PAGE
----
Early on in writer-director Rupak Ronaldson’s Telugu film Pareshan, a group of villagers in Mancherial, Telangana, try to film a video. A girl who is part of the cast is miffed with her boyfriend for not getting her the appropriate ‘lip blossom’ (lip gloss) and ‘googles’ (goggles) that will make her look glamorous on screen. This scene, the actors who bring alive the milieu and the humour hint at an indie-style entertainer. But soon, Pareshan opts for an indulgent depiction of alcohol-guzzling and meat-eating lifestyle of rural Telangana, which is becoming a stereotype. Buried under that depiction is a coming-of-age story of Isaac (Thiruveer), who goes from being a wastrel to finding purpose in life, and also wins the trust of his lady love Sirisha (Pavani).
The principal characters of Pareshan are individualistic and wacky as they come. Isaac’s father (Muralidhar Goud), after toiling for decades in the Singareni coal mines, wants an early retirement so that he can assist a local pastor in gospel sessions. He hopes that Isaac will take over his job as a miner. Isaac, however, has no such interest. Not that he has any other interest. He spends time with his friends Pasha, Satthi and a hairstylist who calls himself RGV since he is a huge fan of maverick filmmaker Ram Gopal Varma. Isaac’s father entrusts his son with the task of handing over a considerable sum of money to a friend.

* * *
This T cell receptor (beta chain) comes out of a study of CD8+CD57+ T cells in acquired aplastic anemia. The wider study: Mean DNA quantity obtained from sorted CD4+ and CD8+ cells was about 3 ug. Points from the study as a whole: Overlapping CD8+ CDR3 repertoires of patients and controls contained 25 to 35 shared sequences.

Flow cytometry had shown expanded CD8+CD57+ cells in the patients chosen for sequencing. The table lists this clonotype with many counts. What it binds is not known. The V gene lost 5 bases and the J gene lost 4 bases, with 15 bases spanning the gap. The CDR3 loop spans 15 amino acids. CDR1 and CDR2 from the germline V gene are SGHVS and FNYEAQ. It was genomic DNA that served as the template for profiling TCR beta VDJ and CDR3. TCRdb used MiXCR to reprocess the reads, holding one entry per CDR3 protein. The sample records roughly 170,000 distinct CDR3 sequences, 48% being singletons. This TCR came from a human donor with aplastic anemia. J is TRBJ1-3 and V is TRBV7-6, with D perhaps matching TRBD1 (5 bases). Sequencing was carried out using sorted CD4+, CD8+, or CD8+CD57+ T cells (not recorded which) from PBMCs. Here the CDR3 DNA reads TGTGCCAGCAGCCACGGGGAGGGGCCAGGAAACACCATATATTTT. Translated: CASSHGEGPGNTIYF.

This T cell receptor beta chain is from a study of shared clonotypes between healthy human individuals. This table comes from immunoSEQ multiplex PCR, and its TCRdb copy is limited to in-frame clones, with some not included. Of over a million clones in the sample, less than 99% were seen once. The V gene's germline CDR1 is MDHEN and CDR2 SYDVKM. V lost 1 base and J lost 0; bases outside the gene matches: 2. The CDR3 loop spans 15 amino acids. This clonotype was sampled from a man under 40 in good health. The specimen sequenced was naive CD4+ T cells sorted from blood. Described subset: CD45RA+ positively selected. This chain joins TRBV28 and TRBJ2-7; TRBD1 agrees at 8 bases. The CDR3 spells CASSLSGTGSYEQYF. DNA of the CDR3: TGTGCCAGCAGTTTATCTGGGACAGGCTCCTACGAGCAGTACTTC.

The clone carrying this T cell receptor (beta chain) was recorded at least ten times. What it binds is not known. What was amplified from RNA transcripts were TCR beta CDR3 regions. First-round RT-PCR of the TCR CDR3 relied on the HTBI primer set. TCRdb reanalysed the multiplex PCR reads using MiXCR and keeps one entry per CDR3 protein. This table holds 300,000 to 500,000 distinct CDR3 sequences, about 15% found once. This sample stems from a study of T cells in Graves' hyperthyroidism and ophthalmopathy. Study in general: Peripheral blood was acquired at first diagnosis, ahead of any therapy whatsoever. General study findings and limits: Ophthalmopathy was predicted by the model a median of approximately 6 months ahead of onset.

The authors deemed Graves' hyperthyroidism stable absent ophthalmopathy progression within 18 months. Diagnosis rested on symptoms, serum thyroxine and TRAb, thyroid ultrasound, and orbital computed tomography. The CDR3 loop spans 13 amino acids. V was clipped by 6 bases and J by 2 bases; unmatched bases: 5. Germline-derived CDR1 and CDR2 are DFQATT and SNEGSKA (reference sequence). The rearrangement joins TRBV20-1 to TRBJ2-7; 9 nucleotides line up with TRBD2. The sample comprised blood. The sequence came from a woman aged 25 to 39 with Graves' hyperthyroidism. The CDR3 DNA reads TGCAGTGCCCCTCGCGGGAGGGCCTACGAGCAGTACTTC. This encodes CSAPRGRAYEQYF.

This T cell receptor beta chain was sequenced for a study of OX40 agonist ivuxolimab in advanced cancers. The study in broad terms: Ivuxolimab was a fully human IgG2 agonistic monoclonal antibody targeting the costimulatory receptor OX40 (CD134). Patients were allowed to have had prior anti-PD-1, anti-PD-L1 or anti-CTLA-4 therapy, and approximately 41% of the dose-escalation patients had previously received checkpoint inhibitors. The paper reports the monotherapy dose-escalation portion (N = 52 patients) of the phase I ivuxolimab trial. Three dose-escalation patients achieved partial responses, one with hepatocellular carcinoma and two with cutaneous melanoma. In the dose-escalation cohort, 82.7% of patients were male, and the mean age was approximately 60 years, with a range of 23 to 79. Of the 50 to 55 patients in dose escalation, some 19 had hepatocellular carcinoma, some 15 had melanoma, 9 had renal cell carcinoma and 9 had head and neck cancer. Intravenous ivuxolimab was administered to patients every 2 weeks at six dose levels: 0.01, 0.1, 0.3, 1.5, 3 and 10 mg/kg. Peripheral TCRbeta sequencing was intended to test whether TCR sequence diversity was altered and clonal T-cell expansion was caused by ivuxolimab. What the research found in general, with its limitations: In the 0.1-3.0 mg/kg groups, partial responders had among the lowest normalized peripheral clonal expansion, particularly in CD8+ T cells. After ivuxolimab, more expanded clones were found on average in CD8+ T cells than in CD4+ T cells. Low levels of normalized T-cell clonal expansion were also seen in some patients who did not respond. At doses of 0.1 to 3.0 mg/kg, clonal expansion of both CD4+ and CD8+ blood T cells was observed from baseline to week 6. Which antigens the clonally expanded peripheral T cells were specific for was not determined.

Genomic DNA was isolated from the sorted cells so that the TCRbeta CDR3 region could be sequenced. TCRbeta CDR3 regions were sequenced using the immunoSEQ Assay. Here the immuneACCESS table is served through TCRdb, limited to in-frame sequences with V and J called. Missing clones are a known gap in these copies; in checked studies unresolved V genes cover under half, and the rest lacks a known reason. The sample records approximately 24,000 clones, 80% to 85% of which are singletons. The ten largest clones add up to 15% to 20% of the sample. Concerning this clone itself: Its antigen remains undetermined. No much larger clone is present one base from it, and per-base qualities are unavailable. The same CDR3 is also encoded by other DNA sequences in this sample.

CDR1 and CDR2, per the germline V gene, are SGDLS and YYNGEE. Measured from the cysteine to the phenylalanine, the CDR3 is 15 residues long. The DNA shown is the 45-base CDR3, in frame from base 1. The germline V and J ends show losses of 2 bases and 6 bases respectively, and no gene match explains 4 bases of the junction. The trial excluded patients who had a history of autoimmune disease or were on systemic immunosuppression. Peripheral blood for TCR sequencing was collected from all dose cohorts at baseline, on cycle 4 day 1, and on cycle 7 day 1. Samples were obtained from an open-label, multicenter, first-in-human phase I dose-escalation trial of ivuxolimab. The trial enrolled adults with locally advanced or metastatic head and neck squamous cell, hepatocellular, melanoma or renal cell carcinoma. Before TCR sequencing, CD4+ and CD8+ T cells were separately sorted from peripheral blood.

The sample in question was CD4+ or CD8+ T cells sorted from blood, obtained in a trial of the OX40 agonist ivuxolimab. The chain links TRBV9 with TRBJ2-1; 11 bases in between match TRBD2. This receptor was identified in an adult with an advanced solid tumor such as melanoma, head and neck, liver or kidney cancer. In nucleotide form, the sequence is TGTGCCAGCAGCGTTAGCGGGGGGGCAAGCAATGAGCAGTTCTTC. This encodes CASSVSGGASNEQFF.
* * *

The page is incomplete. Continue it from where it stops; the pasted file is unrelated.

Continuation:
Cast: Thiruveer, Pavani Karanam, Bunny Abiran
Direction: Rupak Ronaldson
Music: Yashwanth Nag
Storyline: A comedy of errors involving four friends and their desperate need for money to tide over financial woes.
Everything that can go wrong does and a comedy of errors ensues. Several subplots involving each of the friends’ lives invariably add to the chaos and their mounting financial woes. The best thing about Pareshan is its indie style of filmmaking with actors who seem like they belong to the Mancherial village. The production design is without any cinematic frills, the dialect is on point and cinematographer Vasu Pendem does not gloss over the rural landscape. Several segments appear as though candidly filmed, with people talking and behaving like they would in real life.
The portions involving the pastor, with Muralidhar Goud confidently translating his lines to grammatically incorrect English, are fun and endearing to watch. This is an aspect of rural Telangana that has rarely been portrayed in mainstream Telugu cinema.
There are several threads to the main story that Pareshan could have explored — the son not wanting to do anything with the teaching of the gospel, the difference in faiths coming in between Isaac and Sirisha, and the police being hand-in-glove with those who threaten young lovers in the village, and so on.
Pareshan keeps its focus on the friends and particularly Isaac’s hunt for the money he had lost. As the hunt gathers steam, there are occasional segments of hilarity. A particular incident involves a missing thumb. But mostly we see one beer- or alcohol-guzzling scene leading to another, which made me wonder how the friends had money for the indulgence.
Thiruveer’s performance is convincing as a man caught in a mess. Pavani, who had appeared in a brief character as a cop in HIT 2, goes for a close-to-real portrayal of an innocent young rural woman and does it well. The friends, too, befit their parts. Muralidhar Goud who has become a staple in Telangana stories does a fine job once again.
Yashwanth Nag’s score accentuates the rural lifestyle with all its quirkiness. The biggest letdown is the lack of a story that can make us stay invested in the plight of the characters. Two other significant Telugu films this year, Balagam and Dasara, also portrayed the rural Telangana lifestyle with alcohol and meat. Along with cultural specificity, those films used the booze and food as part of storylines with strong emotional heft, which is sorely missing in Pareshan.